Remarkable Ohio

Results for: toledo
203 North Depot Street
Stryker

, OH

Like many nineteenth century communities in Ohio, Stryker owes its birth and early growth to the railroad industry. Stryker, named for Rome, New York, attorney and railroad executive John Stryker, was surveyed on September 19, 1853, beside the proposed Northern Indiana Railroad. For more than fifty years, “track pans” at Stryker allowed steam locomotives to take on 5,000 gallons of water while traveling at forty to fifty miles per hour, saving valuable time, “the principal enemy of railroad schedules.” On July 23, 1966, the U.S. rail speed record of 183.85 miles per hour was set through Williams County, including through Stryker. The Stryker depot was constructed in 1900 and placed on the National Register of Historic Places on August 7, 1989. (continued on other side)

125 E. Water Street
Piqua

, OH

Completed in 1837, the limestone lock nine served as a catalyst for the growth of Piqua. The lock helped connect the village to Cincinnati (1837) and Toledo (1845) by way of the Miami and Erie Canal. German immigrants traveled up the canal from Cincinnati and settled within a five-block area of the lock. Industries used the lock as a source of water power and developed products as diverse as flannel, flour, and flax seed. Lock nine remained as a functioning part of the canal until its destruction during the flood of 1913.

500 E. Clinton Street
Napoleon

, OH

Miami & Erie Canal and Napoleon’s First Cemetery. The Miami & Erie Canal stretched approximately 250 miles from Cincinnati to Toledo. Napoleon and other towns on the Maumee River’s banks were on a slackwater section of the canal. Between 1825 and 1845, laborers constructed the canal using shovels, picks, wheelbarrows, and horse and mule-drawn carts. In Henry County, Napoleon, and elsewhere, German and Irish immigrants and area farmers did the work and were paid around 30 cents a day. As the canal brought more people and business to the area, villages such as Florida, Damascus, and Texas flourished and the county seat of Napoleon boomed. The canal and consequent growth took their tolls, however. Sickness and disease such as “ague” (malaria) and cholera spread and carried off many. Napoleon’s first cemetery was located in the vicinity of 500 East Clinton Street, near the route of the canal.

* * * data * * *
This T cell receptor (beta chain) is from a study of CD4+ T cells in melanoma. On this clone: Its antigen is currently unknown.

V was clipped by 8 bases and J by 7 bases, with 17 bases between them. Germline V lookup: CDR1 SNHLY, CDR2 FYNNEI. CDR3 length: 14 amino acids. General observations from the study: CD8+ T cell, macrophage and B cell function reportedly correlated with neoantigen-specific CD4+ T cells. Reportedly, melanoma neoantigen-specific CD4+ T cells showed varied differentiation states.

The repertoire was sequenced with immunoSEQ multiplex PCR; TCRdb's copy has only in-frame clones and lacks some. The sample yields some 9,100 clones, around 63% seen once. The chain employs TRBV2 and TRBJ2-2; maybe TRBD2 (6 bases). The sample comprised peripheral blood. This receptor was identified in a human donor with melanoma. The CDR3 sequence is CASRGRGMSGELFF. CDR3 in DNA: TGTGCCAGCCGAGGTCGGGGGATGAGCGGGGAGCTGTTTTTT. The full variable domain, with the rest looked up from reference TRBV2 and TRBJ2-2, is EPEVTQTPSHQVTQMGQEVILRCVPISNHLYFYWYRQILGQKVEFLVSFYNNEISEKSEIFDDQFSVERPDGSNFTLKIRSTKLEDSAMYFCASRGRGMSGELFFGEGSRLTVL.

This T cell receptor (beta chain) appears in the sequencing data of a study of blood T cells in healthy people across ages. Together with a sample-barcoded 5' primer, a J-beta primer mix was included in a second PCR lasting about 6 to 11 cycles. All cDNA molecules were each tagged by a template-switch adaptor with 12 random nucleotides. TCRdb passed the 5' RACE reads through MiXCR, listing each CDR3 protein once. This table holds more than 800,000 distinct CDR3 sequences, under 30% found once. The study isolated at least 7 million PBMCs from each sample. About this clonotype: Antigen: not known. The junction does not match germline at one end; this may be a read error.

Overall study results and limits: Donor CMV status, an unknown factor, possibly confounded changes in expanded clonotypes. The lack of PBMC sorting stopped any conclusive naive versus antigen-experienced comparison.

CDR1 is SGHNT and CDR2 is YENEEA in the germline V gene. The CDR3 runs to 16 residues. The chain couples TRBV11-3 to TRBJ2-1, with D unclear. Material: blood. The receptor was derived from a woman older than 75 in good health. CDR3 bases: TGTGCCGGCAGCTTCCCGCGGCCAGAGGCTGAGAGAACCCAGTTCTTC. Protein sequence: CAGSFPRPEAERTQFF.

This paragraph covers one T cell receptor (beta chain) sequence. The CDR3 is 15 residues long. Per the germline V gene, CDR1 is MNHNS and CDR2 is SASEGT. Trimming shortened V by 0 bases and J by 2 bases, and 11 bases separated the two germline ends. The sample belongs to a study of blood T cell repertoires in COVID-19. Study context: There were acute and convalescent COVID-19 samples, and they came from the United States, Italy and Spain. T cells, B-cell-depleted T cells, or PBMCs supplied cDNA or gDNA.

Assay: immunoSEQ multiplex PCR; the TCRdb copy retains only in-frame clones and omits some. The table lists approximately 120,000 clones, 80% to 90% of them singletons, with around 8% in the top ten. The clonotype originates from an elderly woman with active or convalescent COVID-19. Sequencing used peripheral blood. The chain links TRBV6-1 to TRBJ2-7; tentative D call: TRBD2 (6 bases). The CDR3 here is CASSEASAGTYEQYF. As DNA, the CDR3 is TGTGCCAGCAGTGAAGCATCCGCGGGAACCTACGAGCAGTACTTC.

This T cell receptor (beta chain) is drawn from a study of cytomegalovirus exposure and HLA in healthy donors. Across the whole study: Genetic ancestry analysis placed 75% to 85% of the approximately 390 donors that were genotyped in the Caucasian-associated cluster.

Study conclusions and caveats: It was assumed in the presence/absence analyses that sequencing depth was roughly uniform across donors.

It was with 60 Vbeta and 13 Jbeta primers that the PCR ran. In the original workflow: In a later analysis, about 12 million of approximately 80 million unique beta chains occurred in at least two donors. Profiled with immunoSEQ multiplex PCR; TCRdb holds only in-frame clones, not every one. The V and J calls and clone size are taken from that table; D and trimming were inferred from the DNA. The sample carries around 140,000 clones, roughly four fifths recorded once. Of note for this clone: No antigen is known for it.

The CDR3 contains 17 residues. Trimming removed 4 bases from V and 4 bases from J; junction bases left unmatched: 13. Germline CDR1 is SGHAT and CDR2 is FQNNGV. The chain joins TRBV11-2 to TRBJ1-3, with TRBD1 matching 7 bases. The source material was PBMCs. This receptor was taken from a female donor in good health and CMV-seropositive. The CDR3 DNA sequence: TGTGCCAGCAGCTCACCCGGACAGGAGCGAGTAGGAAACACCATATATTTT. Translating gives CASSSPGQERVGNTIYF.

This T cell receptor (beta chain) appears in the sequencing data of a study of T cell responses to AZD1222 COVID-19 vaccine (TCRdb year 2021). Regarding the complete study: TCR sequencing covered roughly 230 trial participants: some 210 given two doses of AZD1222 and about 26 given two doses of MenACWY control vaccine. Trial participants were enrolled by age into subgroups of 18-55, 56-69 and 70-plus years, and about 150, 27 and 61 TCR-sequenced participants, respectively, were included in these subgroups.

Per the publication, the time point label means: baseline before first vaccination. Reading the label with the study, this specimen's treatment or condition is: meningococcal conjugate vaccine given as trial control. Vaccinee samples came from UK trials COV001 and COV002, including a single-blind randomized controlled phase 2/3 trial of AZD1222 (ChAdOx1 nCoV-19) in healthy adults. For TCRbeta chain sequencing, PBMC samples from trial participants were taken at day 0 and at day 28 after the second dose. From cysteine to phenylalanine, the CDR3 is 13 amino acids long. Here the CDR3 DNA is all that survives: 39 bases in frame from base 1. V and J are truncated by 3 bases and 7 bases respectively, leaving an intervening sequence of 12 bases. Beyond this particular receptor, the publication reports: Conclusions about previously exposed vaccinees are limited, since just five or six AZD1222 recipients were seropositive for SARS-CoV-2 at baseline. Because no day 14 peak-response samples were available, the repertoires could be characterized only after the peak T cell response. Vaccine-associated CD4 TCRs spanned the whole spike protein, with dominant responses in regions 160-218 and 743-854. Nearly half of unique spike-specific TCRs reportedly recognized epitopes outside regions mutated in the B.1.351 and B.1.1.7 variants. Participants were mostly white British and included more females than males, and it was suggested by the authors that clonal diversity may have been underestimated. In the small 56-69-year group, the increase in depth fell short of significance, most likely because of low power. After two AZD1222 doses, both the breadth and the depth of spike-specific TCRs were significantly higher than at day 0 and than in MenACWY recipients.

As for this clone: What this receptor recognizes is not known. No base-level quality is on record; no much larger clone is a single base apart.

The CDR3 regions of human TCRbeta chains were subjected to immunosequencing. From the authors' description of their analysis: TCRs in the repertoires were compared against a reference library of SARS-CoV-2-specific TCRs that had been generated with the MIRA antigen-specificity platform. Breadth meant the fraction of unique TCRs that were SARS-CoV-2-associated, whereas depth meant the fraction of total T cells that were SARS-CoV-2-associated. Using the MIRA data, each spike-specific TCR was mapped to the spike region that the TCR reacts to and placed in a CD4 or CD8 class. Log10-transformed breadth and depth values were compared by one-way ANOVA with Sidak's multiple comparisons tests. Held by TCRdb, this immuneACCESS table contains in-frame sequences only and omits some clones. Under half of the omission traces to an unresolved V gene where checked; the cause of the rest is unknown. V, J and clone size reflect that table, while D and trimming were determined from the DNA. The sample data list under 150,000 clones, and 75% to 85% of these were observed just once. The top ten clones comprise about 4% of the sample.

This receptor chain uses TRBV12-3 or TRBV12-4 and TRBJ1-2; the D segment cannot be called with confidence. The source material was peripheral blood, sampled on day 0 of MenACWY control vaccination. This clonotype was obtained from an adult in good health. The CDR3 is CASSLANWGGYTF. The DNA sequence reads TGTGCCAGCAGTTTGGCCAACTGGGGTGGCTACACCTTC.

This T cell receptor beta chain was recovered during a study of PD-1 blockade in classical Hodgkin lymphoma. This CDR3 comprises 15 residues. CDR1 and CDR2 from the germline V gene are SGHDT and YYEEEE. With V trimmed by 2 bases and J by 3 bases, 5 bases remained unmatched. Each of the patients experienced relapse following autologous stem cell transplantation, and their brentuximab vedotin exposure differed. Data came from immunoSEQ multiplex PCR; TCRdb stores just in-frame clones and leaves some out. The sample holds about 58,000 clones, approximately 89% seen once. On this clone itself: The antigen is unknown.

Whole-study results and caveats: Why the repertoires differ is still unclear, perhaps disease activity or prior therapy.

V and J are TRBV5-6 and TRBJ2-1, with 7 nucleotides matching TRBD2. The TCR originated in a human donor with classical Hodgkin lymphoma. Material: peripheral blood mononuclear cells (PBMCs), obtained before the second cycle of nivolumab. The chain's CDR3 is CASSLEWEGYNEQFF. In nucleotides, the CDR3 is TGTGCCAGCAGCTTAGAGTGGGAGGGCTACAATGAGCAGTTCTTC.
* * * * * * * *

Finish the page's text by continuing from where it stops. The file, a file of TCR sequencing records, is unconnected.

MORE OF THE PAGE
SE Quadrant of CR180 and Twp Rd 77 (section 29)
Antwerp

, OH

Here in 1887, frustrated locals destroyed the Six Mile Reservoir when legal efforts to close it failed. Years after any boat ran on the Wabash & Erie Canal, its water source, the 2,000-acre reservoir, became a stagnant, uncultivable breeding ground for disease-carrying mosquitos. Legislative attempts to abandon the canal and reservoir failed because manufacturers in Defiance used the waterway to float logs downstream. On the night of April 25, 1887, 200 men calling themselves “The Dynamiters” carried a banner that read, “No Compromise! The Reservoir Must Go!” and converged here, overpowered citizen guards, gouged the banks of the reservoir, dynamited the bulkhead and lock, and burned down the lockkeeper’s house. The next day, Governor Joseph B. Foraker denounced the acts of the “mob of lawless and rioting men.” (Continued on other side)

Lagrange Street
Toledo

, OH

The pioneer village of Vistula is now bounded by Walnut, Champlain, Chestnut, Magnolia, and Summit streets. Established in 1833 by Benjamin F. Stickney and Edward Bissell, Vistula was merged with its rival, Port Lawrence, and in 1837 both villages were incorporated as Toledo. The Vistula Historic District, Toledo’s oldest neighborhood, was listed on the National Register of Historic Places in 1978.

N Huron Street
Toledo

, OH

After consolidation of the villages of Fort Lawrence and Vistula, the City of Toledo was incorporated in 1837. Originally named “Toledo” in 1833, the site became part of Ohio when the “Toledo War,” a bloodless boundary conflict with Michigan, was resolved by Congress in 1836. Settlers were attracted by the commercial potential of the Maumee River, called “Miami of the Lake,” and later the Miami-Erie Canal. (Continued on other side)

16288 County Rd D
Bryan

, OH

Richard E. Schreder grew up in Toledo, Ohio and graduated from the University of Toledo with a degree in Mechanical Engineering. He was a decorated navy pilot and iconic aviation figure who helped shape the American soaring movement, international glider design, and competitive soaring and piloting flight strategies. He also made high performance gliders available to a wide audience through the affordable kit production of his distinctive HP (High Performance) glider designs. These designs and Schreder’s numerous contributions to aviation and the sport of soaring are recognized as “groundbreaking and pioneering” by the Smithsonian Museum and are part of the Smithsonian National Air & Space Museum’s permanent collection. (continued on other side)

Intersection of OH 613 and Main Street
Van Buren

, OH

The Village of Van Buren was laid out December 28, 1833, by John Trout and George Ensminger on the boundary of Portage and Cass Townships. It was comprised of 53 lots surrounding a public square, and was named in honor of Martin Van Buren, a prominent national figure (8th President, 1837-41). The village was incorporated in 1866 and Daniel Frick was elected the first mayor.